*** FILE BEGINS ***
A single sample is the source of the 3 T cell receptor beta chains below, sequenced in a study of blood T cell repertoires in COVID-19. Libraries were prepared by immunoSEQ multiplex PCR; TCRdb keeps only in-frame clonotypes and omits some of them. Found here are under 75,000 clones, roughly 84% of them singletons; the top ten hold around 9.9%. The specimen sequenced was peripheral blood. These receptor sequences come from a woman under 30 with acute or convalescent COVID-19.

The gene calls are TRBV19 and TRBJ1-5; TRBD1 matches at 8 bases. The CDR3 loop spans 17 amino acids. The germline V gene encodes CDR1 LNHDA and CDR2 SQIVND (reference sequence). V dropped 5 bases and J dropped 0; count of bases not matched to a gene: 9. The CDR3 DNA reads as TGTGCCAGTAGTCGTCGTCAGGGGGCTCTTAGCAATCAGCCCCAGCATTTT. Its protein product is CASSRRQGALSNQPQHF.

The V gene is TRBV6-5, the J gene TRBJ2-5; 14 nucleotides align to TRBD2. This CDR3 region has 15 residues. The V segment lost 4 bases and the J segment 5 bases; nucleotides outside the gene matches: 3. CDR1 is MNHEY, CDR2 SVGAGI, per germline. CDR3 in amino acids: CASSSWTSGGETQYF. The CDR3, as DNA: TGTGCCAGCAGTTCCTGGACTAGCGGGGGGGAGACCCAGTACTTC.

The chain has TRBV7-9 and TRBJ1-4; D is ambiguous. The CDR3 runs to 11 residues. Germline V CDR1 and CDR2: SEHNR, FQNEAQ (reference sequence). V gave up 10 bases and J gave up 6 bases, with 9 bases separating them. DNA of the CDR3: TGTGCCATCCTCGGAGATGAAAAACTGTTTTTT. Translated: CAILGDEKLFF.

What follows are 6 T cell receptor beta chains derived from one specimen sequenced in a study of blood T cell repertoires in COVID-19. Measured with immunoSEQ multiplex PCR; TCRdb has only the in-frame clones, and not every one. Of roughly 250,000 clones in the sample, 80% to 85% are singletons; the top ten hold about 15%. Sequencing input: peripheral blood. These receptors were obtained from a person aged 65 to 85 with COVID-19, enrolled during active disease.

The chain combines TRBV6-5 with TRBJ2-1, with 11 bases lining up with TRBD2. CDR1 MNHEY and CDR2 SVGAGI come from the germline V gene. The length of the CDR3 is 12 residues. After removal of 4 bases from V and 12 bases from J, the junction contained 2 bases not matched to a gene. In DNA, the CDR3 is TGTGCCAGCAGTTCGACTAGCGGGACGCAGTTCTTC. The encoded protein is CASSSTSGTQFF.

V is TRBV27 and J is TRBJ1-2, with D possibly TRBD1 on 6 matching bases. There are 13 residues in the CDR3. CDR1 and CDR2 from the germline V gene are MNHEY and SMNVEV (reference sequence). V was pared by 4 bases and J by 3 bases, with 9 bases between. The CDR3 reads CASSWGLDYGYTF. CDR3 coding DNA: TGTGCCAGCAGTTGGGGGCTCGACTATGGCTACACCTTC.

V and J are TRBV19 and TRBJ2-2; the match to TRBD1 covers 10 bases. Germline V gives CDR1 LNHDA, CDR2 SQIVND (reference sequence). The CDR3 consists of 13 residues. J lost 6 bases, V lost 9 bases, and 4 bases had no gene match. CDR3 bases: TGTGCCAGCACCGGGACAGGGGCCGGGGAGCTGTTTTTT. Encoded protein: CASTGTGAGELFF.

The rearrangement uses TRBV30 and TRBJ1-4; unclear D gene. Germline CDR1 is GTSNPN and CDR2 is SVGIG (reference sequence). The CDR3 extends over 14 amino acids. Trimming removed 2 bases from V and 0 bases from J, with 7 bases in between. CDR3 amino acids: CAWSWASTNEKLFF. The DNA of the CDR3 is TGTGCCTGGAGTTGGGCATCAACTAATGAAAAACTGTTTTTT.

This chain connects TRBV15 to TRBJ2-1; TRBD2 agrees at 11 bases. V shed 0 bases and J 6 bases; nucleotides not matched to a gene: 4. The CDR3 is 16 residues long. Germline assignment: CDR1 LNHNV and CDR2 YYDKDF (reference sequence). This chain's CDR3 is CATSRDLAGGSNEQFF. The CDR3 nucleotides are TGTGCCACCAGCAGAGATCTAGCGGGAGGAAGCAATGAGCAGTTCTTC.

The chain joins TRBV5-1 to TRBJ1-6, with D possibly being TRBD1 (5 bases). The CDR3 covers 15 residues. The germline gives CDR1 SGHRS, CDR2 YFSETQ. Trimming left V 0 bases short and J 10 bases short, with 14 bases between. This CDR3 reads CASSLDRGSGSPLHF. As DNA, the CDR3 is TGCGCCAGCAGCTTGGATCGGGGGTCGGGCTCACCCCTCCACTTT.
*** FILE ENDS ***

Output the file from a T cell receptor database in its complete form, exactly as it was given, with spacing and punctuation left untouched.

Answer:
A single sample is the source of the 3 T cell receptor beta chains below, sequenced in a study of blood T cell repertoires in COVID-19. Libraries were prepared by immunoSEQ multiplex PCR; TCRdb keeps only in-frame clonotypes and omits some of them. Found here are under 75,000 clones, roughly 84% of them singletons; the top ten hold around 9.9%. The specimen sequenced was peripheral blood. These receptor sequences come from a woman under 30 with acute or convalescent COVID-19.

The gene calls are TRBV19 and TRBJ1-5; TRBD1 matches at 8 bases. The CDR3 loop spans 17 amino acids. The germline V gene encodes CDR1 LNHDA and CDR2 SQIVND (reference sequence). V dropped 5 bases and J dropped 0; count of bases not matched to a gene: 9. The CDR3 DNA reads as TGTGCCAGTAGTCGTCGTCAGGGGGCTCTTAGCAATCAGCCCCAGCATTTT. Its protein product is CASSRRQGALSNQPQHF.

The V gene is TRBV6-5, the J gene TRBJ2-5; 14 nucleotides align to TRBD2. This CDR3 region has 15 residues. The V segment lost 4 bases and the J segment 5 bases; nucleotides outside the gene matches: 3. CDR1 is MNHEY, CDR2 SVGAGI, per germline. CDR3 in amino acids: CASSSWTSGGETQYF. The CDR3, as DNA: TGTGCCAGCAGTTCCTGGACTAGCGGGGGGGAGACCCAGTACTTC.

The chain has TRBV7-9 and TRBJ1-4; D is ambiguous. The CDR3 runs to 11 residues. Germline V CDR1 and CDR2: SEHNR, FQNEAQ (reference sequence). V gave up 10 bases and J gave up 6 bases, with 9 bases separating them. DNA of the CDR3: TGTGCCATCCTCGGAGATGAAAAACTGTTTTTT. Translated: CAILGDEKLFF.

What follows are 6 T cell receptor beta chains derived from one specimen sequenced in a study of blood T cell repertoires in COVID-19. Measured with immunoSEQ multiplex PCR; TCRdb has only the in-frame clones, and not every one. Of roughly 250,000 clones in the sample, 80% to 85% are singletons; the top ten hold about 15%. Sequencing input: peripheral blood. These receptors were obtained from a person aged 65 to 85 with COVID-19, enrolled during active disease.

The chain combines TRBV6-5 with TRBJ2-1, with 11 bases lining up with TRBD2. CDR1 MNHEY and CDR2 SVGAGI come from the germline V gene. The length of the CDR3 is 12 residues. After removal of 4 bases from V and 12 bases from J, the junction contained 2 bases not matched to a gene. In DNA, the CDR3 is TGTGCCAGCAGTTCGACTAGCGGGACGCAGTTCTTC. The encoded protein is CASSSTSGTQFF.

V is TRBV27 and J is TRBJ1-2, with D possibly TRBD1 on 6 matching bases. There are 13 residues in the CDR3. CDR1 and CDR2 from the germline V gene are MNHEY and SMNVEV (reference sequence). V was pared by 4 bases and J by 3 bases, with 9 bases between. The CDR3 reads CASSWGLDYGYTF. CDR3 coding DNA: TGTGCCAGCAGTTGGGGGCTCGACTATGGCTACACCTTC.

V and J are TRBV19 and TRBJ2-2; the match to TRBD1 covers 10 bases. Germline V gives CDR1 LNHDA, CDR2 SQIVND (reference sequence). The CDR3 consists of 13 residues. J lost 6 bases, V lost 9 bases, and 4 bases had no gene match. CDR3 bases: TGTGCCAGCACCGGGACAGGGGCCGGGGAGCTGTTTTTT. Encoded protein: CASTGTGAGELFF.

The rearrangement uses TRBV30 and TRBJ1-4; unclear D gene. Germline CDR1 is GTSNPN and CDR2 is SVGIG (reference sequence). The CDR3 extends over 14 amino acids. Trimming removed 2 bases from V and 0 bases from J, with 7 bases in between. CDR3 amino acids: CAWSWASTNEKLFF. The DNA of the CDR3 is TGTGCCTGGAGTTGGGCATCAACTAATGAAAAACTGTTTTTT.

This chain connects TRBV15 to TRBJ2-1; TRBD2 agrees at 11 bases. V shed 0 bases and J 6 bases; nucleotides not matched to a gene: 4. The CDR3 is 16 residues long. Germline assignment: CDR1 LNHNV and CDR2 YYDKDF (reference sequence). This chain's CDR3 is CATSRDLAGGSNEQFF. The CDR3 nucleotides are TGTGCCACCAGCAGAGATCTAGCGGGAGGAAGCAATGAGCAGTTCTTC.

The chain joins TRBV5-1 to TRBJ1-6, with D possibly being TRBD1 (5 bases). The CDR3 covers 15 residues. The germline gives CDR1 SGHRS, CDR2 YFSETQ. Trimming left V 0 bases short and J 10 bases short, with 14 bases between. This CDR3 reads CASSLDRGSGSPLHF. As DNA, the CDR3 is TGCGCCAGCAGCTTGGATCGGGGGTCGGGCTCACCCCTCCACTTT.